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The Man Who Knew Too Much (1956)

 -  Mystery | Thriller  -  1 June 1956 (USA)
7.5
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Ratings: 7.5/10 from 35,004 users  
Reviews: 186 user | 72 critic

A family vacationing in Morocco accidentally stumble on to an assassination plot and the conspirators are determined to prevent them from interfering.

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(screenplay), (based on a story by), 2 more credits »
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Title: The Man Who Knew Too Much (1956)

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Won 1 Oscar. Another 1 win & 4 nominations. See more awards »

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Cast

Cast overview, first billed only:
...
...
Brenda de Banzie ...
...
Ralph Truman ...
...
Louis Bernard (as Daniel Gelin)
Mogens Wieth ...
Ambassador
...
Hillary Brooke ...
Christopher Olsen ...
Reggie Nalder ...
Rien
Richard Wattis ...
Assistant Manager
Noel Willman ...
Alix Talton ...
Yves Brainville ...
Police Inspector
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Storyline

While attending a medical conference in Paris, American physician Dr. Ben McKenna, his wife, retired musical theater actress and singer Jo McKenna née Conway, and their adolescent son Hank McKenna decide to take a side trip to among other places Marrekesh, French Morocco. With a knife plunged into his back, Frenchman Louis Bernard, who the family met earlier in their bus ride into Marrakesh and who is now masquerading as an Arab, approaches Ben, cryptically whispering into Ben's ears that there will be an attempted assassination in London of a statesman, this news whispered just before Bernard dies. Ben is reluctant to provide any information of this news to the authorities because concurrently Hank is kidnapped by British couple, Edward and Lucy Drayton, who also befriended the McKennas in Marrakesh and who probably have taken Hank out of the country back to England. Whoever the unknown people the Draytons are working for have threatened to kill Hank if Ben divulges any information ... Written by Huggo

Plot Summary | Plot Synopsis

Taglines:

A little knowledge can be a deadly thing! See more »

Genres:

Mystery | Thriller

Certificate:

PG | See all certifications »

Parents Guide:

 »
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Details

Country:

Language:

| |

Release Date:

1 June 1956 (USA)  »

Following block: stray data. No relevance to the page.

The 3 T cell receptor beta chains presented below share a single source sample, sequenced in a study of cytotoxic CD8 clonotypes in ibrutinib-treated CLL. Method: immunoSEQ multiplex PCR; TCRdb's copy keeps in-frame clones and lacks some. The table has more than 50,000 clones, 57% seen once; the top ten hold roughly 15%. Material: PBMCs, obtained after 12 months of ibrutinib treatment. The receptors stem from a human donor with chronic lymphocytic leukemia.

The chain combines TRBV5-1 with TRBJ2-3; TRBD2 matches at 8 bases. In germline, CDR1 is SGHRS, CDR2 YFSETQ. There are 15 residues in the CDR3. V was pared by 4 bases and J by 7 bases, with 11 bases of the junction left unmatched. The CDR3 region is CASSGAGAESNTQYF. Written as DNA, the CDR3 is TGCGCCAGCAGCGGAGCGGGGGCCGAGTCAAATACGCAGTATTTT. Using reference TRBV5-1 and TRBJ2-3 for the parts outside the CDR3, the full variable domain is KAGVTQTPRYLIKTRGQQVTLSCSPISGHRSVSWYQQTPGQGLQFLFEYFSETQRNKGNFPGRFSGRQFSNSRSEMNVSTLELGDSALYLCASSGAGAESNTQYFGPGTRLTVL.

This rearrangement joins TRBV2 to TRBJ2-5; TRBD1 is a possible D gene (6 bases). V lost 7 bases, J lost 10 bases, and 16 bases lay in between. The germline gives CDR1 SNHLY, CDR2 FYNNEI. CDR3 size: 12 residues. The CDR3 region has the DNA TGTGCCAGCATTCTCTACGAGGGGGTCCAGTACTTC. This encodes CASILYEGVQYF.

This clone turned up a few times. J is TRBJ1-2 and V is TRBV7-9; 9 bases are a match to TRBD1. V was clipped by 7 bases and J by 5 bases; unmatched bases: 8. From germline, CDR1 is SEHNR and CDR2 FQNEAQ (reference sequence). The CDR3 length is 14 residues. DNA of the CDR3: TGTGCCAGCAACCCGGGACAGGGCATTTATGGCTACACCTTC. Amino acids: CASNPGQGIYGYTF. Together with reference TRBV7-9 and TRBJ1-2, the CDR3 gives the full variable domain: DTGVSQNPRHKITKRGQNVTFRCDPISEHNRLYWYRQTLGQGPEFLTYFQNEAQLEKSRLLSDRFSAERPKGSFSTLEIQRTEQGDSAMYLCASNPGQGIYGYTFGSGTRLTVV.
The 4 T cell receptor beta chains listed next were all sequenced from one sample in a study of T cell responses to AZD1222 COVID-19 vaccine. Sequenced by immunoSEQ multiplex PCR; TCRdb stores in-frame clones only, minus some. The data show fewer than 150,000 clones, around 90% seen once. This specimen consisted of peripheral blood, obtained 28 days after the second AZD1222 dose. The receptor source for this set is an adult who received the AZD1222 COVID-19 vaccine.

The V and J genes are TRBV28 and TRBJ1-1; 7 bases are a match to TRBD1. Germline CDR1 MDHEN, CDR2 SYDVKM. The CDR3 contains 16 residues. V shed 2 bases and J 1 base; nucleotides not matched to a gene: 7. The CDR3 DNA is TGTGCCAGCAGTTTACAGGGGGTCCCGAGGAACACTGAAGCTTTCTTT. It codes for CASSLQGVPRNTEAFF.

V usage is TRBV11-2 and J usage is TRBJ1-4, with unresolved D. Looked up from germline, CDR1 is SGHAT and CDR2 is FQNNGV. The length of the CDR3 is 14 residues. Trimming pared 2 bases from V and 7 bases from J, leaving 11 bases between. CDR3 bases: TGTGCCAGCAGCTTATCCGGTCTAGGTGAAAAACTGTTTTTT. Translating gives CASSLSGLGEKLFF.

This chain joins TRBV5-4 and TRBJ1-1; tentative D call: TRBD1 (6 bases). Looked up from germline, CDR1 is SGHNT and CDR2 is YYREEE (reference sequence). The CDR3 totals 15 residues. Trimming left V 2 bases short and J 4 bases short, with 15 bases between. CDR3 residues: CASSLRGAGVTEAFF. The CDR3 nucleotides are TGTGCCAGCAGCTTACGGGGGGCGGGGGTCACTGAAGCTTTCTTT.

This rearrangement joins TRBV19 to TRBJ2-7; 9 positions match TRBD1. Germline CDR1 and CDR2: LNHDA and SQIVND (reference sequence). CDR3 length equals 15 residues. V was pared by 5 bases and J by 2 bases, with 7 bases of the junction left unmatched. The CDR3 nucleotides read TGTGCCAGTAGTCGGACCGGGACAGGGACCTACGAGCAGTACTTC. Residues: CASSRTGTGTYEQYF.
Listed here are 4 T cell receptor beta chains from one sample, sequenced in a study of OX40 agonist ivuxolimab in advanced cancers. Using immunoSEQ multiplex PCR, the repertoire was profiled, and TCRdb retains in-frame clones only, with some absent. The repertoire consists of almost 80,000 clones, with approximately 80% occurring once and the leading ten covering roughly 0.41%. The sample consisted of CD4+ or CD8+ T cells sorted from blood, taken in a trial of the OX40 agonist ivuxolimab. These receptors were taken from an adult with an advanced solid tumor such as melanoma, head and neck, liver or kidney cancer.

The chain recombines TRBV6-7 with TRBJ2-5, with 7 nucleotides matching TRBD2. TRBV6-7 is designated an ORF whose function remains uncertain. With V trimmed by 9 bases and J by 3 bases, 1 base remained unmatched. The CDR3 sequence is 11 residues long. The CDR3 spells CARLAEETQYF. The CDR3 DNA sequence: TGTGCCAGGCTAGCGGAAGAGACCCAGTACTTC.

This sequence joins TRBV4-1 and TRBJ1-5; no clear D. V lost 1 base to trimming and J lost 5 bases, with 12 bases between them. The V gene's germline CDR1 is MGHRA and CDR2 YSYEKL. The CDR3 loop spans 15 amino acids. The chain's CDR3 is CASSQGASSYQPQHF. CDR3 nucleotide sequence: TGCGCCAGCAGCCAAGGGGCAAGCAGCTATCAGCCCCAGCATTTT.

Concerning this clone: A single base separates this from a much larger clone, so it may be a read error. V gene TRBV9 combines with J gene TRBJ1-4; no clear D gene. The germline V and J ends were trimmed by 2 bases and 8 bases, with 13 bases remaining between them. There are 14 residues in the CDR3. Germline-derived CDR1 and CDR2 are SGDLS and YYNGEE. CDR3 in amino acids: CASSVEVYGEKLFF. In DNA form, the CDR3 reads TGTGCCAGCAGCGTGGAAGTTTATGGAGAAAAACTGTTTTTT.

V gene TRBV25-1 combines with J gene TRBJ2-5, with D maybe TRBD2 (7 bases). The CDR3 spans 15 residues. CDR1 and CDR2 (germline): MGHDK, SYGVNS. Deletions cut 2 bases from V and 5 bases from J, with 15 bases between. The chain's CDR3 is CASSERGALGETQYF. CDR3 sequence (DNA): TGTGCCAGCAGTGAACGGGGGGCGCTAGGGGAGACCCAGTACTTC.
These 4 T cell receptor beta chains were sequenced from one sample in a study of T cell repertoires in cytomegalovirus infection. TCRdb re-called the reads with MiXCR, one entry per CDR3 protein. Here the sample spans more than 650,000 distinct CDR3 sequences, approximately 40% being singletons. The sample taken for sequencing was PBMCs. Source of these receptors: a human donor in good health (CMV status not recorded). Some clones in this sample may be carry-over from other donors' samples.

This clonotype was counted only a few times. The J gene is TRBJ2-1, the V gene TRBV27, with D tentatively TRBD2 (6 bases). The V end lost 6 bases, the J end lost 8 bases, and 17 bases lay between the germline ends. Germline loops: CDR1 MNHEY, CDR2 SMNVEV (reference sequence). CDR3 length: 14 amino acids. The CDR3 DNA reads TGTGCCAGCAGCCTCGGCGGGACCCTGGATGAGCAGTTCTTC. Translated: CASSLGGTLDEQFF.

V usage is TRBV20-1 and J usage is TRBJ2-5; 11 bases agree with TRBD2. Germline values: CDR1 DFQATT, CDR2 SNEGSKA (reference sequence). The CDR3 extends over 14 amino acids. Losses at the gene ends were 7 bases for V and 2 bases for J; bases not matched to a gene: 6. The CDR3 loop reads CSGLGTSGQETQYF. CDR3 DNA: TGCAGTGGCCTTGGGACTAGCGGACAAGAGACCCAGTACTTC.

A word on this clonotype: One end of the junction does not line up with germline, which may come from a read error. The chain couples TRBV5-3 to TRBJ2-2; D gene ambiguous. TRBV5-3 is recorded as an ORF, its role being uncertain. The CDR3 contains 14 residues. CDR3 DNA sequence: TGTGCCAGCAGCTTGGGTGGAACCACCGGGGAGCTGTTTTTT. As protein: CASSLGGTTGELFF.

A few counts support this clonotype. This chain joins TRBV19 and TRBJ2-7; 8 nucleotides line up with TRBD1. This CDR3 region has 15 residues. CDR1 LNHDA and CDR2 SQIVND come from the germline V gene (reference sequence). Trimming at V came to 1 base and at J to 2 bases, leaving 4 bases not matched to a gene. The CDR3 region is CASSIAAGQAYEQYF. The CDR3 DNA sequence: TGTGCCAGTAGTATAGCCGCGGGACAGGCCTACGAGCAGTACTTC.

Also Known As:

Alfred Hitchcock's The Man Who Knew Too Much  »

Box Office

Budget:

$2,500,000 (estimated)
 »

Company Credits

Show detailed on  »

Technical Specs

Runtime:

Sound Mix:

(Western Electric Recording)

Color:

(Technicolor)

Aspect Ratio:

1.50 : 1
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Did You Know?

Trivia

Alfred Hitchcock told François Truffaut that his 1934 version was "the work of a talented amateur and the second was made by a professional". Nevertheless, Hitchcock preferred the earlier version, largely because it wasn't so polished. See more »

Goofs

When Hank is being taken by his kidnappers from the chapel to the embassy, the group gets in a left drive large 1953 Humber Mark IV Super Snipe on a Hollywood sound stage. The pretend driver enters on the right, but the supposed front seat passenger can be seen releasing the handbrake, and holding the steering wheel. The car's exhaust sound also does no match the Humber. In the second scene later, the same car enters the embassy rear gate, also on a Hollywood sound stage, and the car can be seen as having red seats. In the next cut, the car pulls up at the rear of the embassy, and Hank and the kidnappers exit. The car has now become a smaller and earlier 1951 Humber Mark IV Hawk, with tan seats, filmed on location in London, although both cars show the same registration number. See more »

Quotes

[to Louis Bernard]
Hank McKenna: If you ever get hungry, our garden back home is full of snails. We tried everything to get rid of them. We never thought of a Frenchman!
See more »

Crazy Credits

Partly because the rights to this film were acquired from Paramount by Universal,the Paramount VistaVision fanfare is played over the opening Universal logo. This is the way it is currently (2005) shown on television. in the re-release version (1984). See more »


Soundtracks

We'll Love Again
(1956)
By Jay Livingston and Ray Evans
Performed by Doris Day (uncredited)
See more »

Frequently Asked Questions

See more (Spoiler Alert!) »

User Reviews

 
the famous twelve-minute sequence at the Albert Hall alone is enough to demand an audience for this richly entertaining thriller